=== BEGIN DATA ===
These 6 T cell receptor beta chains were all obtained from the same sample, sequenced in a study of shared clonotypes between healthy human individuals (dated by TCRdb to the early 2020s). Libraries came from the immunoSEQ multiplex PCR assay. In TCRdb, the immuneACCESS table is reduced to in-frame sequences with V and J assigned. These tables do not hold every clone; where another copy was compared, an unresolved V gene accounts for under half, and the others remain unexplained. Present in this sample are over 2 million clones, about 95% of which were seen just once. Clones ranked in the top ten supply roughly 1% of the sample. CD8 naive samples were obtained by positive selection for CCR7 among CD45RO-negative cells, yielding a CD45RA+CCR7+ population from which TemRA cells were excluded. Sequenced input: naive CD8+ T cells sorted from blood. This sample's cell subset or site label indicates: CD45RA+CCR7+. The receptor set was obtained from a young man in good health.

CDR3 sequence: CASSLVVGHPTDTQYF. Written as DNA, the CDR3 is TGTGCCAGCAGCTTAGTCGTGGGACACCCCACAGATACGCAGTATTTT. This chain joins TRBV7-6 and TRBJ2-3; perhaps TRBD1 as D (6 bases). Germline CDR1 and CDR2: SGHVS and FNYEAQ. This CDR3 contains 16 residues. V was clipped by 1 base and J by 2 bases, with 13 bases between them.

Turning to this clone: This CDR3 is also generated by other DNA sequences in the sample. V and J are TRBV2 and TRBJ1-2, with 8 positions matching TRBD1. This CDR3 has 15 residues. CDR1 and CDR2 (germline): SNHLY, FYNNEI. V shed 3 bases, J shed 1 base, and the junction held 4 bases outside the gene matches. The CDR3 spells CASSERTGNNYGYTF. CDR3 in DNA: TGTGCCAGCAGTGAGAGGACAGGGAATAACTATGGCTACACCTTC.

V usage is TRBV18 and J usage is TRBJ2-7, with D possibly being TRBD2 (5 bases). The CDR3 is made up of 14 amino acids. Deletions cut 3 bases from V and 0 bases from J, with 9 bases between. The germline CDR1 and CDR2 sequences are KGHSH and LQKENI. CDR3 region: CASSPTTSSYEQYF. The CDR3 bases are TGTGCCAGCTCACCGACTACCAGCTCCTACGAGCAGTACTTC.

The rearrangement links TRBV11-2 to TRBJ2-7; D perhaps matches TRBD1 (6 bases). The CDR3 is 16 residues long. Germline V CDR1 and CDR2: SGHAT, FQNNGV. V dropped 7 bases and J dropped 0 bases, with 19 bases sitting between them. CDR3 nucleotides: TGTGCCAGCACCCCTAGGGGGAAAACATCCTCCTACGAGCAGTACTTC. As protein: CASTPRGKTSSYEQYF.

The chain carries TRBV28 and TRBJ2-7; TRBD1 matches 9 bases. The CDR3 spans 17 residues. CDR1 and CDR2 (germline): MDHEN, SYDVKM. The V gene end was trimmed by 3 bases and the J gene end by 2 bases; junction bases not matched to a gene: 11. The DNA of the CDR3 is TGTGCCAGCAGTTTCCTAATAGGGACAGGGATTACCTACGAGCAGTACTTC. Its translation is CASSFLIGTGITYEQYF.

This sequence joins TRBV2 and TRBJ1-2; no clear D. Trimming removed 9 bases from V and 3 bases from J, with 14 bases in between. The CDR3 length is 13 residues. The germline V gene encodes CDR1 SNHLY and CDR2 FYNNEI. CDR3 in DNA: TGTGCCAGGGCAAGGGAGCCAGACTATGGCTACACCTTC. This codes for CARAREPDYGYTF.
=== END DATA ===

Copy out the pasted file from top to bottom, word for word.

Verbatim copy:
These 6 T cell receptor beta chains were all obtained from the same sample, sequenced in a study of shared clonotypes between healthy human individuals (dated by TCRdb to the early 2020s). Libraries came from the immunoSEQ multiplex PCR assay. In TCRdb, the immuneACCESS table is reduced to in-frame sequences with V and J assigned. These tables do not hold every clone; where another copy was compared, an unresolved V gene accounts for under half, and the others remain unexplained. Present in this sample are over 2 million clones, about 95% of which were seen just once. Clones ranked in the top ten supply roughly 1% of the sample. CD8 naive samples were obtained by positive selection for CCR7 among CD45RO-negative cells, yielding a CD45RA+CCR7+ population from which TemRA cells were excluded. Sequenced input: naive CD8+ T cells sorted from blood. This sample's cell subset or site label indicates: CD45RA+CCR7+. The receptor set was obtained from a young man in good health.

CDR3 sequence: CASSLVVGHPTDTQYF. Written as DNA, the CDR3 is TGTGCCAGCAGCTTAGTCGTGGGACACCCCACAGATACGCAGTATTTT. This chain joins TRBV7-6 and TRBJ2-3; perhaps TRBD1 as D (6 bases). Germline CDR1 and CDR2: SGHVS and FNYEAQ. This CDR3 contains 16 residues. V was clipped by 1 base and J by 2 bases, with 13 bases between them.

Turning to this clone: This CDR3 is also generated by other DNA sequences in the sample. V and J are TRBV2 and TRBJ1-2, with 8 positions matching TRBD1. This CDR3 has 15 residues. CDR1 and CDR2 (germline): SNHLY, FYNNEI. V shed 3 bases, J shed 1 base, and the junction held 4 bases outside the gene matches. The CDR3 spells CASSERTGNNYGYTF. CDR3 in DNA: TGTGCCAGCAGTGAGAGGACAGGGAATAACTATGGCTACACCTTC.

V usage is TRBV18 and J usage is TRBJ2-7, with D possibly being TRBD2 (5 bases). The CDR3 is made up of 14 amino acids. Deletions cut 3 bases from V and 0 bases from J, with 9 bases between. The germline CDR1 and CDR2 sequences are KGHSH and LQKENI. CDR3 region: CASSPTTSSYEQYF. The CDR3 bases are TGTGCCAGCTCACCGACTACCAGCTCCTACGAGCAGTACTTC.

The rearrangement links TRBV11-2 to TRBJ2-7; D perhaps matches TRBD1 (6 bases). The CDR3 is 16 residues long. Germline V CDR1 and CDR2: SGHAT, FQNNGV. V dropped 7 bases and J dropped 0 bases, with 19 bases sitting between them. CDR3 nucleotides: TGTGCCAGCACCCCTAGGGGGAAAACATCCTCCTACGAGCAGTACTTC. As protein: CASTPRGKTSSYEQYF.

The chain carries TRBV28 and TRBJ2-7; TRBD1 matches 9 bases. The CDR3 spans 17 residues. CDR1 and CDR2 (germline): MDHEN, SYDVKM. The V gene end was trimmed by 3 bases and the J gene end by 2 bases; junction bases not matched to a gene: 11. The DNA of the CDR3 is TGTGCCAGCAGTTTCCTAATAGGGACAGGGATTACCTACGAGCAGTACTTC. Its translation is CASSFLIGTGITYEQYF.

This sequence joins TRBV2 and TRBJ1-2; no clear D. Trimming removed 9 bases from V and 3 bases from J, with 14 bases in between. The CDR3 length is 13 residues. The germline V gene encodes CDR1 SNHLY and CDR2 FYNNEI. CDR3 in DNA: TGTGCCAGGGCAAGGGAGCCAGACTATGGCTACACCTTC. This codes for CARAREPDYGYTF.